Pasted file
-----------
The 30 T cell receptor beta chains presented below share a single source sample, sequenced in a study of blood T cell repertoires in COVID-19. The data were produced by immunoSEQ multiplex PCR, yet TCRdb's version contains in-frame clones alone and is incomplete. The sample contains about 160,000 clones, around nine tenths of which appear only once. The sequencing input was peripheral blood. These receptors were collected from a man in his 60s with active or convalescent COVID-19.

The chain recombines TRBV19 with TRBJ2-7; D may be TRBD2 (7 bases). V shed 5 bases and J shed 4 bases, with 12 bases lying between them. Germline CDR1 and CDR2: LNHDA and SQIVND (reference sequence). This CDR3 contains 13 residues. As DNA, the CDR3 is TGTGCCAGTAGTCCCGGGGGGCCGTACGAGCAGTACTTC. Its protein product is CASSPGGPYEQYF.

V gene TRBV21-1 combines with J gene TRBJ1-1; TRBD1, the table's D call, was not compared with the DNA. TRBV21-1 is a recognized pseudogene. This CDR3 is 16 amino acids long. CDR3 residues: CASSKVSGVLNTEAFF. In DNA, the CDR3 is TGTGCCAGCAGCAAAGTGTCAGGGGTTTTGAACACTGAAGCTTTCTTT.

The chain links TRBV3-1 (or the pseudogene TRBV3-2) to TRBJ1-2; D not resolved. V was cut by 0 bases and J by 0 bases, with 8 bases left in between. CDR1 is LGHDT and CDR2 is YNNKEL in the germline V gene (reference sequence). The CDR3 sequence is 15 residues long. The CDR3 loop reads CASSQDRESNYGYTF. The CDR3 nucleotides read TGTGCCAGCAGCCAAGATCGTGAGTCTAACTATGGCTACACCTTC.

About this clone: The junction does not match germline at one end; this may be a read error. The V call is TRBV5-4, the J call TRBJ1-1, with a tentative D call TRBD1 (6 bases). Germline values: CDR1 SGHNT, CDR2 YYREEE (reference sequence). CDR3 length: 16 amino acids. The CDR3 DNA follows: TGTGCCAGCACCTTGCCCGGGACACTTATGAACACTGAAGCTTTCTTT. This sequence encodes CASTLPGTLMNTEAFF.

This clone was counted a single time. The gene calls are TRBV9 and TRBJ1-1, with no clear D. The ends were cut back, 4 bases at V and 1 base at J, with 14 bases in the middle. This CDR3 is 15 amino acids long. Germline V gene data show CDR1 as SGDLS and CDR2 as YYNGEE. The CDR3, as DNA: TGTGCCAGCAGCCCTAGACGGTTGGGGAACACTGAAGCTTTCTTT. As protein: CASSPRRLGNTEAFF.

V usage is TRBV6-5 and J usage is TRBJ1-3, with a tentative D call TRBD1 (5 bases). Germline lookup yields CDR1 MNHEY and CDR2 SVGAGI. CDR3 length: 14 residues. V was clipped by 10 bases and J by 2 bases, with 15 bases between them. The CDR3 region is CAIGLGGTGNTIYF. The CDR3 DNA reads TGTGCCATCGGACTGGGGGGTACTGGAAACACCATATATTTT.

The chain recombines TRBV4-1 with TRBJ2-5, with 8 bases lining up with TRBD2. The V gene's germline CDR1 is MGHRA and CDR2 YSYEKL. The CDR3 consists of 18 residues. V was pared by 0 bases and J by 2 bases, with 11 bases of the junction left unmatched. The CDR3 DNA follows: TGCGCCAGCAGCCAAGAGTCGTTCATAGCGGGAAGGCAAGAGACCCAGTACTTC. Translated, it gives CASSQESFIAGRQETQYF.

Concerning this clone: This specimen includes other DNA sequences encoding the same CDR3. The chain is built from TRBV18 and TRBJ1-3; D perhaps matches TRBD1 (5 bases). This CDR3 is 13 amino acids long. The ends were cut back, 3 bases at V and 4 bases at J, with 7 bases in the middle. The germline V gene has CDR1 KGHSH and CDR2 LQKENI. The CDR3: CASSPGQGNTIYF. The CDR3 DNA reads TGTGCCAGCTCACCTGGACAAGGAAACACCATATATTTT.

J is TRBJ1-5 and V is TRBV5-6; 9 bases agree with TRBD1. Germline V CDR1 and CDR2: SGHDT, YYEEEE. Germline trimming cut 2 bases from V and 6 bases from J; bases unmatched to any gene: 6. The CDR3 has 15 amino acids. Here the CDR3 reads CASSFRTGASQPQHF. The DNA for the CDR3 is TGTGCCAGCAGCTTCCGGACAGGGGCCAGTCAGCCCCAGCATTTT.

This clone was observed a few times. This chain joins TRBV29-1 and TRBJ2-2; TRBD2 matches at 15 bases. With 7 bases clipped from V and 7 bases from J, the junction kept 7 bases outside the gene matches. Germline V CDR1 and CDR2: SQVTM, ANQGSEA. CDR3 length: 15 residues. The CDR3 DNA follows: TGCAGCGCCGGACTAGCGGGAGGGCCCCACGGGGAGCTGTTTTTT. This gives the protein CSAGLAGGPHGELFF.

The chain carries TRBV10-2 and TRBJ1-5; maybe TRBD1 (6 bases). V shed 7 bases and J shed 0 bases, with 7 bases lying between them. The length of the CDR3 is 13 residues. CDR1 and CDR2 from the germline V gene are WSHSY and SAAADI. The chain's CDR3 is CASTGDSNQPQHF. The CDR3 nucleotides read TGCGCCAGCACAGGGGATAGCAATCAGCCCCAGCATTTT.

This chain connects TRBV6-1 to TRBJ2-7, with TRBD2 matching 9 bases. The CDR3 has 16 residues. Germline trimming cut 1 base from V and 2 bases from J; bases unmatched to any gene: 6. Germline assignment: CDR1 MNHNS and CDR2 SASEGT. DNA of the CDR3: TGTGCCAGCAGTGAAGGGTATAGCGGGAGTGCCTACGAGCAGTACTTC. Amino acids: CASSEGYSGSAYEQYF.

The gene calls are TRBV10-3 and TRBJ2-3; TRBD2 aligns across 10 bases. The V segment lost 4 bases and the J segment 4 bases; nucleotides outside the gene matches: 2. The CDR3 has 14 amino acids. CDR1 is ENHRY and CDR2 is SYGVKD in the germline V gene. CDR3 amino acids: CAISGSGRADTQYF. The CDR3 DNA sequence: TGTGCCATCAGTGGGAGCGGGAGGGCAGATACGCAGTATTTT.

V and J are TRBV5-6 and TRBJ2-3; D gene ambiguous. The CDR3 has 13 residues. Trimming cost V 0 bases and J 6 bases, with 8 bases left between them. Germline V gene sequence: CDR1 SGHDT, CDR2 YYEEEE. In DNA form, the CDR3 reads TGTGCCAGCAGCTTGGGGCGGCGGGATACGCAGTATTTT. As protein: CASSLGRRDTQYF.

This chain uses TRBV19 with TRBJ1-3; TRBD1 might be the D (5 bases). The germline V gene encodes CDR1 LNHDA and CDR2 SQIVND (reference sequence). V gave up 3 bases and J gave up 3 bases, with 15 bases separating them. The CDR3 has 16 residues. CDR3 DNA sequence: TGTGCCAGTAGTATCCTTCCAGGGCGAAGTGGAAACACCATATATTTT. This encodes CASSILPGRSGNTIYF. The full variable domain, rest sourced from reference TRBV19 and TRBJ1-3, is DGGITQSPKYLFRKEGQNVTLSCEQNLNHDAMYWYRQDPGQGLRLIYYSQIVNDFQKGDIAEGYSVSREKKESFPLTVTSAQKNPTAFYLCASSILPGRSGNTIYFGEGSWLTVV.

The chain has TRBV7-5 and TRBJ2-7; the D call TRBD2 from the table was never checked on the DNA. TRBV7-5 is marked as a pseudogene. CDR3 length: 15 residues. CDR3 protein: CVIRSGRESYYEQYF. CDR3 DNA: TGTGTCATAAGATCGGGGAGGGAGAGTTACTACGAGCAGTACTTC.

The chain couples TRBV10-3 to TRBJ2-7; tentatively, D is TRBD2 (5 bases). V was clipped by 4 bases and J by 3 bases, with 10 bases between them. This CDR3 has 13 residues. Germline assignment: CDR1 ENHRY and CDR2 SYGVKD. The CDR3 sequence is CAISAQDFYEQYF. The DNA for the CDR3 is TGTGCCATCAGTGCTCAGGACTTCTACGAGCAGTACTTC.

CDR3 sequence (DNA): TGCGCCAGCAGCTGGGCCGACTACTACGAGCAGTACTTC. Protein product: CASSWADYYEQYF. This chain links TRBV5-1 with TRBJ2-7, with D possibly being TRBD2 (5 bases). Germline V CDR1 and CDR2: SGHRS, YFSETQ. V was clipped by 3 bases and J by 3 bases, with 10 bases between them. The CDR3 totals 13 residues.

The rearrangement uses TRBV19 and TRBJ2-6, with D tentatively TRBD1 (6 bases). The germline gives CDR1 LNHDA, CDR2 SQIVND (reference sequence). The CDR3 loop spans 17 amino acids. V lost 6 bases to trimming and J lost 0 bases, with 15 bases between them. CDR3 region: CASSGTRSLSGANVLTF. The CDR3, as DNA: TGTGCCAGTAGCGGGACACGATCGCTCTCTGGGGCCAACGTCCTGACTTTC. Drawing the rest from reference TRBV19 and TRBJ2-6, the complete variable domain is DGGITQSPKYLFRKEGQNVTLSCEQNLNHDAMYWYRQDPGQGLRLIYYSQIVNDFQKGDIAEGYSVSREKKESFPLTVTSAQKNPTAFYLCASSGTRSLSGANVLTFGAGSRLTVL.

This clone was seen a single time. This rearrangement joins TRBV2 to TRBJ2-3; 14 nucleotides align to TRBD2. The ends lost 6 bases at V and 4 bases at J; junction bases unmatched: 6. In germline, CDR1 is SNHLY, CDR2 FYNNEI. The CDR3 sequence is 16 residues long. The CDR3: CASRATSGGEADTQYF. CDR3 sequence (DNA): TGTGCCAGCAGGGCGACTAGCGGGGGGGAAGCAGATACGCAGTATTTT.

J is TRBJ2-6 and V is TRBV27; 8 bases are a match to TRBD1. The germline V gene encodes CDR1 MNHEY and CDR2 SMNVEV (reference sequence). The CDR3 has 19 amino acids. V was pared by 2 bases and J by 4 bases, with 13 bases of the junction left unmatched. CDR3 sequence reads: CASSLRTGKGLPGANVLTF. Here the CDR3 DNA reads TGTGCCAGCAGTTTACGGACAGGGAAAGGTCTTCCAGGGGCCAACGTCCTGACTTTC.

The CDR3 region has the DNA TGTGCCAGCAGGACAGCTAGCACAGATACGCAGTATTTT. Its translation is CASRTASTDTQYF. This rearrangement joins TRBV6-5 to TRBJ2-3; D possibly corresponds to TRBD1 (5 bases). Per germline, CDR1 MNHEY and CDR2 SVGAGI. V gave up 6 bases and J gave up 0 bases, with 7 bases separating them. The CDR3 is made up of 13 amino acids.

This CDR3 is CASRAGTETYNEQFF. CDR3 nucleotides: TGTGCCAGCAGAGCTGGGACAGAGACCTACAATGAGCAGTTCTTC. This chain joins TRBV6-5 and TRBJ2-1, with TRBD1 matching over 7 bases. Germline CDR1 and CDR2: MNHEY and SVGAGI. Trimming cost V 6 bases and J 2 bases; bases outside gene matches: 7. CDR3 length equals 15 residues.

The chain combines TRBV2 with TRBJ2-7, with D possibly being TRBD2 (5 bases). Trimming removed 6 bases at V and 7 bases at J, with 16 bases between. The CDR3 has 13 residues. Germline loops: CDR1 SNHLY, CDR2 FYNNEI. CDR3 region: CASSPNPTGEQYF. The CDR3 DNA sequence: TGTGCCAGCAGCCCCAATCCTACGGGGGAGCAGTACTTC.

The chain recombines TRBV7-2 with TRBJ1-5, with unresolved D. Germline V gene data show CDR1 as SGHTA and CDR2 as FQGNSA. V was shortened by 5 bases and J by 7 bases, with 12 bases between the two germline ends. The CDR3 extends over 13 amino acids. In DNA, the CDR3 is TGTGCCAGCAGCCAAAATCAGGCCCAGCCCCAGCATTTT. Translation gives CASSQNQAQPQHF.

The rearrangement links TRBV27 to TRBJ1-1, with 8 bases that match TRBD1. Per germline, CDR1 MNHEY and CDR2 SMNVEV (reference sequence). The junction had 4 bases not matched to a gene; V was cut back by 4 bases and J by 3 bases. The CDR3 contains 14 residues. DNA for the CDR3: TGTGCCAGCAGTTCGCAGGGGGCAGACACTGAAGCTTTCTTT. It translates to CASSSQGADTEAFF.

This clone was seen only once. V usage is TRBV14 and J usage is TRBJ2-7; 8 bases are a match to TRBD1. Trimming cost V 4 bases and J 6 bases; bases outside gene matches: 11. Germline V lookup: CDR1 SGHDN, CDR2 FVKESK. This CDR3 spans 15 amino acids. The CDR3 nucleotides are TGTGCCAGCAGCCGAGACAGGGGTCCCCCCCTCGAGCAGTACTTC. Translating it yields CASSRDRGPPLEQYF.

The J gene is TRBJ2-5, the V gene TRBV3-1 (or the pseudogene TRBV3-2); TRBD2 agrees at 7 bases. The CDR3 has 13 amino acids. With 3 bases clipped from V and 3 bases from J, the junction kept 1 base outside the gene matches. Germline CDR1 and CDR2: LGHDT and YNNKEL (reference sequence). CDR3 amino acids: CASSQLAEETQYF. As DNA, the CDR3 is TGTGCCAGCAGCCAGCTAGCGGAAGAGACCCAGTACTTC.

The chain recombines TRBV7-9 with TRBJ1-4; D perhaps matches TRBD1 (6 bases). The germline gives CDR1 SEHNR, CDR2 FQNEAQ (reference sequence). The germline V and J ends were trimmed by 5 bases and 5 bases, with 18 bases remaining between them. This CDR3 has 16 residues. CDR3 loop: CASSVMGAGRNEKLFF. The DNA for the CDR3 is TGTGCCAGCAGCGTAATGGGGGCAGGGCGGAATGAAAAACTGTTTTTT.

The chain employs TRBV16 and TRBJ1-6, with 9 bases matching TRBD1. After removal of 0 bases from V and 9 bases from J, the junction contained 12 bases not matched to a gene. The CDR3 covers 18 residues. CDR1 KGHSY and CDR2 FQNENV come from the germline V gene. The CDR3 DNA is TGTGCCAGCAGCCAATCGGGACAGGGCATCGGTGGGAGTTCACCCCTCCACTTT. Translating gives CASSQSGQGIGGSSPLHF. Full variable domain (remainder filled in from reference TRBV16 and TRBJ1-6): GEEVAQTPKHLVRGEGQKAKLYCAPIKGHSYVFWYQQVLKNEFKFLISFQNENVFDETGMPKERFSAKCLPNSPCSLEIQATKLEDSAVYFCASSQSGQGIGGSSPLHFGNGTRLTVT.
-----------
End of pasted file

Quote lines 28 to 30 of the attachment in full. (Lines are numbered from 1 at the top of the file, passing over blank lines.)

This clone was seen only once. V usage is TRBV14 and J usage is TRBJ2-7; 8 bases are a match to TRBD1. Trimming cost V 4 bases and J 6 bases; bases outside gene matches: 11. Germline V lookup: CDR1 SGHDN, CDR2 FVKESK. This CDR3 spans 15 amino acids. The CDR3 nucleotides are TGTGCCAGCAGCCGAGACAGGGGTCCCCCCCTCGAGCAGTACTTC. Translating it yields CASSRDRGPPLEQYF.

The J gene is TRBJ2-5, the V gene TRBV3-1 (or the pseudogene TRBV3-2); TRBD2 agrees at 7 bases. The CDR3 has 13 amino acids. With 3 bases clipped from V and 3 bases from J, the junction kept 1 base outside the gene matches. Germline CDR1 and CDR2: LGHDT and YNNKEL (reference sequence). CDR3 amino acids: CASSQLAEETQYF. As DNA, the CDR3 is TGTGCCAGCAGCCAGCTAGCGGAAGAGACCCAGTACTTC.

The chain recombines TRBV7-9 with TRBJ1-4; D perhaps matches TRBD1 (6 bases). The germline gives CDR1 SEHNR, CDR2 FQNEAQ (reference sequence). The germline V and J ends were trimmed by 5 bases and 5 bases, with 18 bases remaining between them. This CDR3 has 16 residues. CDR3 loop: CASSVMGAGRNEKLFF. The DNA for the CDR3 is TGTGCCAGCAGCGTAATGGGGGCAGGGCGGAATGAAAAACTGTTTTTT.